Swiss Entertainment’s Haseena Parkar (UA) is a biographical film on the sister of dreaded underworld don Dawood Ibrahim.
Haseena (Shraddha Kapoor) is one of the many children of an honest policeman in Bombay. She is particularly close to her brother, Dawood (Siddhant Kapoor). Much to their upright father’s shock, Dawood takes to the world of crime. Although Haseena knows that what Dawood is doing is wrong, she loves him too much to take a stand. Haseena soon gets married to Ibrahim Parkar (Ankur Bhatia) who runs a restaurant opposite their home.
One day, Haseena’s brother, Saabir (Sunil Upadhyay), has to pay with his life as he had also joined Dawood in his criminal activities.
Soon, gang wars escalate. To seek revenge for Dawood’s killings, the rival gang kills Haseena’s husband, Ibrahim. By this time, Haseena is mother to four children. Sensing danger to his life, Dawood moves to Dubai.
Years later, Haseena Parkar is dragged to court by a man who has accused her of extortion and threat to life. Public prosecutor Roshni Satam (Priyanka Setia) lays bare the rise of Haseena Parkar as a virtual don after her brother’s departure to Dubai, accusing her of handling her brother’s huge underworld business empire. Haseena’s lawyer, Shyam Keswani (Rajesh Tailang), defends his client in the court. As there aren’t too many people willing to depose in court for fear of Dawood, Roshni Satam has to make do with conjectures. She also relies on the deposition of a police officer (Dayashankar Pandey).
Suresh Nair has penned the story based on real-life incidents in the life of Haseena Parkar, known by her admirers as Haseena Appa. First and foremost, Haseena Parkar is neither a hero nor as widely known a personality as her feared brother, Dawood Ibrahim, for the audience to be excited about watching her story on screen. Why, majority of the people wouldn’t even know what Haseena Parkar looks like in real life. Secondly, although Suresh Nair has tried to evoke the viewers’ emotions and sympathy towards Haseena, he fails mainly because the public knows her as the sister of a dreaded underworld don. All attempts to make her appear like a victim fail miserably. Also, there is not a single scene other than her husband’s cold-blooded murder, which evokes sympathy towards her. Thirdly, the interpretation by Haseena’s lawyer of money extorted by her doesn’t make her a noble lady by any stretch of imagination. Since the viewers’ sympathy hardly, if ever, goes to Haseena, the screenplay – also penned by Suresh Nair – doesn’t completely engage them and even when it does, it doesn’t consume them completely. In short, part of the blame for the film not moving the audience goes to Suresh Nair’s writing but more than that, the blame lies on the writer and the director for their choice of subject. The courtroom drama is interesting upto a point but the frequent flashback sequences are pretty depressing. The climax is dull, to say the least. As soon as the end credits start rolling, the audience wonders why the film was made at all. Chintan Gandhi’s dialogues are good but not excellent.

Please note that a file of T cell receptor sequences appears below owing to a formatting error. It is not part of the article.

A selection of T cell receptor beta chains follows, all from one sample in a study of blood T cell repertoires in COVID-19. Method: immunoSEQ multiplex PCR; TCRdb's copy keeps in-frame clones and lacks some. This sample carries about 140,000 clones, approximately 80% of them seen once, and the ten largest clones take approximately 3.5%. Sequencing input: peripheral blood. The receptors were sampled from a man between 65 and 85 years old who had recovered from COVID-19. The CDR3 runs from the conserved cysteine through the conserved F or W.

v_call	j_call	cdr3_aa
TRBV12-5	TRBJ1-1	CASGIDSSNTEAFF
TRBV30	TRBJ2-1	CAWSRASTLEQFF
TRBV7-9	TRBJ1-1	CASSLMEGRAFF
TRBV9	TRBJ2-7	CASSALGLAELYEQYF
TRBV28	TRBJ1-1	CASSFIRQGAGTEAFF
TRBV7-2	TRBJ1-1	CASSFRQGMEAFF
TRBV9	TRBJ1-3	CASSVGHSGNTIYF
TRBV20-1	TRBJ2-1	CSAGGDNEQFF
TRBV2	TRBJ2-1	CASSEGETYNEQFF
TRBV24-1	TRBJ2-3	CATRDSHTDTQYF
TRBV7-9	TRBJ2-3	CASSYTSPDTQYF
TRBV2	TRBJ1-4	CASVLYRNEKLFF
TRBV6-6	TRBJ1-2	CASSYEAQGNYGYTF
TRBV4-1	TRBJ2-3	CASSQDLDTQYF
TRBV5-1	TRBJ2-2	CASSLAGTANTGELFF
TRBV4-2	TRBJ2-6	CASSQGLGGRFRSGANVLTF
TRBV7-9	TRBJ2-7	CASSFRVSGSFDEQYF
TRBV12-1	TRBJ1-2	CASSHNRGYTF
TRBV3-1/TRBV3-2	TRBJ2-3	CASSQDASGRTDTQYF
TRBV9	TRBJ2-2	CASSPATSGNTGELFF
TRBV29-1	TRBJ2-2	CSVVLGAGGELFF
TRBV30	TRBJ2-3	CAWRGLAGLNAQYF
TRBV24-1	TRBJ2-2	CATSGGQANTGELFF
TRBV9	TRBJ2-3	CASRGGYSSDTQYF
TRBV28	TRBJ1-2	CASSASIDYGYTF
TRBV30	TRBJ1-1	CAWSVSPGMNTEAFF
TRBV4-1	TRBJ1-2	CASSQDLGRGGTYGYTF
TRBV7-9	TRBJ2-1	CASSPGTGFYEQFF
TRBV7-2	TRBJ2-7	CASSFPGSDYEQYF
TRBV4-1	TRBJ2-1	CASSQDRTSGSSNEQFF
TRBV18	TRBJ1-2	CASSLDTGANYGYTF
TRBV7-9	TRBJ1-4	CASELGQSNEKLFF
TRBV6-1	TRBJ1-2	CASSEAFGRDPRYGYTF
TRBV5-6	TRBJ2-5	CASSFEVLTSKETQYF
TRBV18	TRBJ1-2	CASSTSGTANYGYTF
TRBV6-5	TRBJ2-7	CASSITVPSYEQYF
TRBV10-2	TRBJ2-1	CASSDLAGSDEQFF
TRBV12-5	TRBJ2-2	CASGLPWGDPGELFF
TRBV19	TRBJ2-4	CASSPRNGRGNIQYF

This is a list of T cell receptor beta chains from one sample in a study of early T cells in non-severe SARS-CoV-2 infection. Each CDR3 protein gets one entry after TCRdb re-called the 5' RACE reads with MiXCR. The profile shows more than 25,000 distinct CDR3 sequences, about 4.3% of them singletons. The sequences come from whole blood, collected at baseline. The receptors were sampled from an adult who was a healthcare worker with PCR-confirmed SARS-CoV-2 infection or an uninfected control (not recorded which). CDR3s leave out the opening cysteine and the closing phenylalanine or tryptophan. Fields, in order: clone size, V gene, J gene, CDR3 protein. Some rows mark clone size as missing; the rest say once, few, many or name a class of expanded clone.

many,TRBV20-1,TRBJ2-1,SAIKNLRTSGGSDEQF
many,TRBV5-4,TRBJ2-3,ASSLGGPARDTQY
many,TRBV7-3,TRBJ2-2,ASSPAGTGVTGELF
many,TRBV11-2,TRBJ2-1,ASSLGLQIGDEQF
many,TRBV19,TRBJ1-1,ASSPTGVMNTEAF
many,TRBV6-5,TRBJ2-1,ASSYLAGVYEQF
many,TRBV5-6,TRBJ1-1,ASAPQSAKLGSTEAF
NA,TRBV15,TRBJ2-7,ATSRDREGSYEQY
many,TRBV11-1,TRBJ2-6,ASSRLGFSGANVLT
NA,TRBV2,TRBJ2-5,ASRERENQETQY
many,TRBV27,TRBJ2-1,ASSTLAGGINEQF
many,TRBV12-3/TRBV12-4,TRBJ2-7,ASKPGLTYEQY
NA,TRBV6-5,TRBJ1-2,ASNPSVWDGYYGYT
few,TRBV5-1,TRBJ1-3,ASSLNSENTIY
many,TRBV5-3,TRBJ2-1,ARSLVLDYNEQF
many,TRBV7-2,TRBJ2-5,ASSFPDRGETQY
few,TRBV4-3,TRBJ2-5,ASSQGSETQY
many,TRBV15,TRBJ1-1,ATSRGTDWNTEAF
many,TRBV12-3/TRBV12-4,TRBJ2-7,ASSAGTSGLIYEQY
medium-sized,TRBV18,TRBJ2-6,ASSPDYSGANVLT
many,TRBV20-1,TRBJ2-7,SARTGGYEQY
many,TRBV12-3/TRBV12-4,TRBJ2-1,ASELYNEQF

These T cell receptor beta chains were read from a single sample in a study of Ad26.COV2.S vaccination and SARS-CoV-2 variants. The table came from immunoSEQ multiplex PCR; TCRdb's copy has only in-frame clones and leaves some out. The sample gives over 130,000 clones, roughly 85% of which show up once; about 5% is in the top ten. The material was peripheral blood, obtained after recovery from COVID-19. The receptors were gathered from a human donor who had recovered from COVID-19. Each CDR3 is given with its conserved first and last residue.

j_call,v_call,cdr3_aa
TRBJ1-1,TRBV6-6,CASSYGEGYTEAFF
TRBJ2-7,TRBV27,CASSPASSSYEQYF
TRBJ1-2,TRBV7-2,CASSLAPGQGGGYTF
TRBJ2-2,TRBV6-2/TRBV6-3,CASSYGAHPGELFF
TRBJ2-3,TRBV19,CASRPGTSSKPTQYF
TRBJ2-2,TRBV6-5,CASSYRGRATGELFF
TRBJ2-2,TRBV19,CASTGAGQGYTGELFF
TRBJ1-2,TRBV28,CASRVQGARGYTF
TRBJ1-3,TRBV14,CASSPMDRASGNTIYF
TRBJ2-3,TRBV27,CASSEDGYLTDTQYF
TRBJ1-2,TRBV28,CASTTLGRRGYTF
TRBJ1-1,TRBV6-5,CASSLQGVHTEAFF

Shraddha Kapoor does well. She is better as the young Haseena but not very impactful as the old Haseena Parkar. Ankur Bhatia looks good and acts ably as Ibrahim Parkar. Siddhant Kapoor gets limited scope to act as Dawood Ibrahim. His acting is fairly nice. Priyanka Setia does a very fine job as public prosecutor Roshni Satam. Rajesh Tailang is effective in the role of Haseena’s lawyer, Shyam Keswani. Dayashankar Pandey makes his presence amply felt. Sunil Upadhyay has his moments as Saabir.
Apoorva Lakhia’s direction is fair. Although his craft is good, he has not been able to shake the audiences or even move them emotionally with his narration. Sachin-Jigar’s music goes with the film’s mood. ‘Tere bina’ song is appealing. The ‘Piya aa’ song has lilt. Lyrics (Priya Saraiya, Vayu and Kirthi Shetty) are nice. Amar Mohile’s background music is quite impactful. Fasahat Khan’s camerawork is of a fine standard. Javed-Eajaz’s action and stunts are lovely. Sunil Nigvekar’s production designing is appropriate. Steven H. Bernard’s editing is quite sharp.
On the whole, Haseena Parkar is a film with very limited commercial value as it doesn’t touch the heart. At the box-office, it will turn out to be a flop fare.